From humble origins, his road to success has not been free of obstacles. On October 10, 1978, young Louie Anderson jumped on stage for the first time. It was in a (little, 50-seat comedy club in Minneapolis, Minnesota. The debut was the result of a dare from a co-worker at a children’s home where Louie worked as a counselor for abused children.

"The first time on stage I wasn’t as nervous as you might expect," Louie recollects. I remember that whatever jitters I felt were overwhelmed by the exciting prospect of all the attention and love seated in front of me. With the first laugh, I knew I was hooked, a junkie for life."

With a compulsive personality in need of more laughs and bigger audiences, it did not take the fledgling comedian long to become a big fish in that little club. At first, Louie drew on his obvious obesity for laughs. "My first words were ‘Seconds, please? Most kids in kindergarten napped on a little rug. I had a braided 9 by 12." Quite by accident, he stumbled onto his large family (Louie is the tenth of eleven children) as another gold mine of material "My dad never hit us when I was a kid. He carried a gun" The jokes just kept flowing.

In 1981, Louie was named a winner at the St. Louie Comedy Competition, where he met Henny Youngman and began to write jokes for the King of one-liners. The next year, acting on the encouragement of friends1 Louie headed for the bigger pastures of Los Angeles. Leaving home in his 1976 Malibu Classic with $600.00 in his pocket, and a full tank of gas, Louie was headed for the big time.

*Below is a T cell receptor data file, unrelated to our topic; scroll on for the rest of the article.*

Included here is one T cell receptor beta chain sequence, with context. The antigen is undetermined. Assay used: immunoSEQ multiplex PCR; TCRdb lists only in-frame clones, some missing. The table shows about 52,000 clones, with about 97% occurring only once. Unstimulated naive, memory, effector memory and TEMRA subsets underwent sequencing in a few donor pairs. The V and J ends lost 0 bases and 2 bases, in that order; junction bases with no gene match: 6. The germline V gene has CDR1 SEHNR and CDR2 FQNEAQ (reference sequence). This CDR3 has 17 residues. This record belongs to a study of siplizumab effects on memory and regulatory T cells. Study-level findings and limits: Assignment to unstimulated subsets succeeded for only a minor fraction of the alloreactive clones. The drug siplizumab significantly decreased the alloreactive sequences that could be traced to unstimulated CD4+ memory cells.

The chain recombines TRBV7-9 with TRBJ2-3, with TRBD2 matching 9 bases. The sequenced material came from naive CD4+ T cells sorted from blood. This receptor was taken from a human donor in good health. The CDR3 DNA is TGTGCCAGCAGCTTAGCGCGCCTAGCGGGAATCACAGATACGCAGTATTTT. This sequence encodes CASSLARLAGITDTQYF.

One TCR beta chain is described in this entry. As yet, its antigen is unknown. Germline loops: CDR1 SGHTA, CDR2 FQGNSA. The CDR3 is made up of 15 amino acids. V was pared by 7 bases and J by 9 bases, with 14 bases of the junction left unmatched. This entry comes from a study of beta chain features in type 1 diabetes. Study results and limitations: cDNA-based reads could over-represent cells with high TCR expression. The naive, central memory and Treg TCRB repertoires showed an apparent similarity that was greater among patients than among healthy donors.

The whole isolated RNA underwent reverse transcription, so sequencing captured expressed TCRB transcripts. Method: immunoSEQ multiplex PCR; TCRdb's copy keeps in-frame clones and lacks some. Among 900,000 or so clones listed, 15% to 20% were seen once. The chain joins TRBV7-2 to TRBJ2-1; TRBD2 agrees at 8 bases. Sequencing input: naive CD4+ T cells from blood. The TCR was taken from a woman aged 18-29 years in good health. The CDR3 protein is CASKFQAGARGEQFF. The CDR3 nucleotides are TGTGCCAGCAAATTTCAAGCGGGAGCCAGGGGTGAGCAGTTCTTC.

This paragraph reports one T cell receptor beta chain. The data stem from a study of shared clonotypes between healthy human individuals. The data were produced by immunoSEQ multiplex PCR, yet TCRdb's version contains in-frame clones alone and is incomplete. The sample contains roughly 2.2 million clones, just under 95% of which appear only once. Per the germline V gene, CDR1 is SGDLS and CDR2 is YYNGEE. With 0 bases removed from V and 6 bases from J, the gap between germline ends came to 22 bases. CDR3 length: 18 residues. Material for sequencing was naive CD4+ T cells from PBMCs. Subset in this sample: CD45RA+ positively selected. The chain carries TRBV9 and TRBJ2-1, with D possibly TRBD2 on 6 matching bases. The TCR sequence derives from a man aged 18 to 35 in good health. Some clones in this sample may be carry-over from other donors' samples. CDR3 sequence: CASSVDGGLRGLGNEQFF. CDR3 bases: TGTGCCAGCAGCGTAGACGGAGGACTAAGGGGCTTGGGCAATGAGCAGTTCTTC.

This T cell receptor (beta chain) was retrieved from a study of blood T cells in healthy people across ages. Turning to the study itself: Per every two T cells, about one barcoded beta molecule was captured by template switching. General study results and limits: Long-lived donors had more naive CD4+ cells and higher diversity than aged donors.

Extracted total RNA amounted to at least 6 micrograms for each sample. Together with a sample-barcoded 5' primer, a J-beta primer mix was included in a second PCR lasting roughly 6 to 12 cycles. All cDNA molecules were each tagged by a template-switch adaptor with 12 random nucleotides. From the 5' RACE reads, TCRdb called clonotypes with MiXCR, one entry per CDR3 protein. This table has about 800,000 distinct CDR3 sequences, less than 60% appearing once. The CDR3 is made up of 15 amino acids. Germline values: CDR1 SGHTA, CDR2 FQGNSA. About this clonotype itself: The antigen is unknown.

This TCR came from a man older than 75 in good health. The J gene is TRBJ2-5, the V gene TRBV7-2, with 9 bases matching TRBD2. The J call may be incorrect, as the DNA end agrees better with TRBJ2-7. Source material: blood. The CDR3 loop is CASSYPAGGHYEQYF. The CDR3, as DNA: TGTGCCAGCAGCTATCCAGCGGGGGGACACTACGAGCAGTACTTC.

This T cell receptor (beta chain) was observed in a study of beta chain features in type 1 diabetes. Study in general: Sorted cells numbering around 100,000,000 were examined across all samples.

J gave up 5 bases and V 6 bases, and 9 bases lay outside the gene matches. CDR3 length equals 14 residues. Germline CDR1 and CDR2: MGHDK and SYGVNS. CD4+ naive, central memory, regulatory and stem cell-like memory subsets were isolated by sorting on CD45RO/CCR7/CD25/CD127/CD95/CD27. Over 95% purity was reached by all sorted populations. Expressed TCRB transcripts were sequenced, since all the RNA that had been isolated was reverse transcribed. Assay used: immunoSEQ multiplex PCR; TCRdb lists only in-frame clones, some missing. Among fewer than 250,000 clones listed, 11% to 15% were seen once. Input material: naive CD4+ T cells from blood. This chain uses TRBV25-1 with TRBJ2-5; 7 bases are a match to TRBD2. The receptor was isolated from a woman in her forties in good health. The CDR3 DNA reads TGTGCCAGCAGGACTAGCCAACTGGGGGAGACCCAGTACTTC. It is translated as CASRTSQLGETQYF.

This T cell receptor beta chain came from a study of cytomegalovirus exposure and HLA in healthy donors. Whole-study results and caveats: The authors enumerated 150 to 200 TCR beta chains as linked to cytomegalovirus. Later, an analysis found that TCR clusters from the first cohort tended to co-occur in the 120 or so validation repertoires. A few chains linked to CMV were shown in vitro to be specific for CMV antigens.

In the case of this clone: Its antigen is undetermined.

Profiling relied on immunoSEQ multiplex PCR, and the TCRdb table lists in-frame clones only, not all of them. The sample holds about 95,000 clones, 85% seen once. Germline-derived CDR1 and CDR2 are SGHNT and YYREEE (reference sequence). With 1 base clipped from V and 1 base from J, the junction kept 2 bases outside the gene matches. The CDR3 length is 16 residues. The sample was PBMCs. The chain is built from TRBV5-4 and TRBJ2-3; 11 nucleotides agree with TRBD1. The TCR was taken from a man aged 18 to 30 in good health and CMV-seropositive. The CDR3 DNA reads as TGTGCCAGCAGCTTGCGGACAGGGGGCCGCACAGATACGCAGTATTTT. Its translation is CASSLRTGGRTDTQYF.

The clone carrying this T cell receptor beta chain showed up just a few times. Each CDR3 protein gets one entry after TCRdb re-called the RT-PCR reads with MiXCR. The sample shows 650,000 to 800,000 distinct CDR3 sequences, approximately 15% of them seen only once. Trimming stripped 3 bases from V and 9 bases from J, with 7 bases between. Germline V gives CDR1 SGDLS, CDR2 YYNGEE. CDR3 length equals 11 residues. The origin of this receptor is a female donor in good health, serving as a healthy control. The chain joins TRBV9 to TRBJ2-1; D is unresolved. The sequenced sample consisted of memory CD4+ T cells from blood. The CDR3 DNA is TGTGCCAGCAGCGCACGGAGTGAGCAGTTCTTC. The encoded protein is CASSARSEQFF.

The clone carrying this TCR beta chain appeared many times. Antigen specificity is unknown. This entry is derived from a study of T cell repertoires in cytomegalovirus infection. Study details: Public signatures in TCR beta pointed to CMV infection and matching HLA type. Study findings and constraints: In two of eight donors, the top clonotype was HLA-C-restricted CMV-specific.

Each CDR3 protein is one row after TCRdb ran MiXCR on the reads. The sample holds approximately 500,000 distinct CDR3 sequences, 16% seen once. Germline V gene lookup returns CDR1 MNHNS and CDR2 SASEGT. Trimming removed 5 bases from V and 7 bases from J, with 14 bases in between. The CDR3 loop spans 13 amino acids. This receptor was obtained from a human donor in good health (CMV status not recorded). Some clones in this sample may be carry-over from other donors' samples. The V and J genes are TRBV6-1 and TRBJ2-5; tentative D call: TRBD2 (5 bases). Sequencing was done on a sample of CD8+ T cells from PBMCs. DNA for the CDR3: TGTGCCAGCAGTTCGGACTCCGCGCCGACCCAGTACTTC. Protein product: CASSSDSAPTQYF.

In 1985, unsuccessful at landing a deal with a network, he went back to Minneapolis and with the support of his hometown, produced his own comedy special, which was later sold to Showtime. Proving his widespread appeal, it became the highest rated program that month on the cable network.

Louie went on to big things including countless appearances on Arsenio Hall, Jay Leno, David Letterman, Pat Sajak, Joan Rivers, "Comic ReIief co-starring roles in such television shows and feature films as "Grace Under Fin"; "Remington Steele", "Quick Silver" and an unforgettable part in Eddie Murphy’s hit comedy "Coming To America"; and early last year1 Louie even lent his voice to one of the main characters in the animated feature film, "Bebe’s Kid?’

However, in many ways success seemed hollow to Louie and it was while he was on tour with Roseanne Arnold that he started to keep a diary of letters to his now deceased father. In a 1988 "People" Magazine article, Louie allowed one of the letters to be published. Overwhelming response from fins persuaded Louie to publish the letters as a book which resulted in the national best seller, Dear Dad - Letters from am Adult Child. Mirroring millions of other adult children of alcoholics, the book rawly depicted Louie’s often
painful and always touching relationship with his alcoholic father. In 1990, Louie’s mother, a source of much of his comedy material, died suddenly. As with his father’s death, the loss had a profound effect on Louie. Having already done three comedy specials for Showtime and HBO, Louie took some time to examine his life, fame, success, and family, Three years later -- with the painstaking experience of self-evaluation behind him — Louie penned a second book, Good-bye Jumbo. Hello Cruel World, which was published by Viking. His fourth comedy special, "Louie in St Louie’ which many called his best ever, aired on the Showtime network that same year.

Louie now brings to television as the co-creator along with Matt O’Callghan, his stand-up comedic talent that has entertained audiences for seventeen years through an animated series, entitled "Life with Louie" for the Fox Children’s Network The series, which highlights Anderson’s writing and voice-over talents as the narrator, Little Louie and Little Louie’s dad, debuted as a Christmas Special in December of 1994. The series will begin in the fall of 1995. Louie is the executive producer of ‘Life With Louie" along with Ahmos Hassan, Tom Wilhite and Willard Carrol.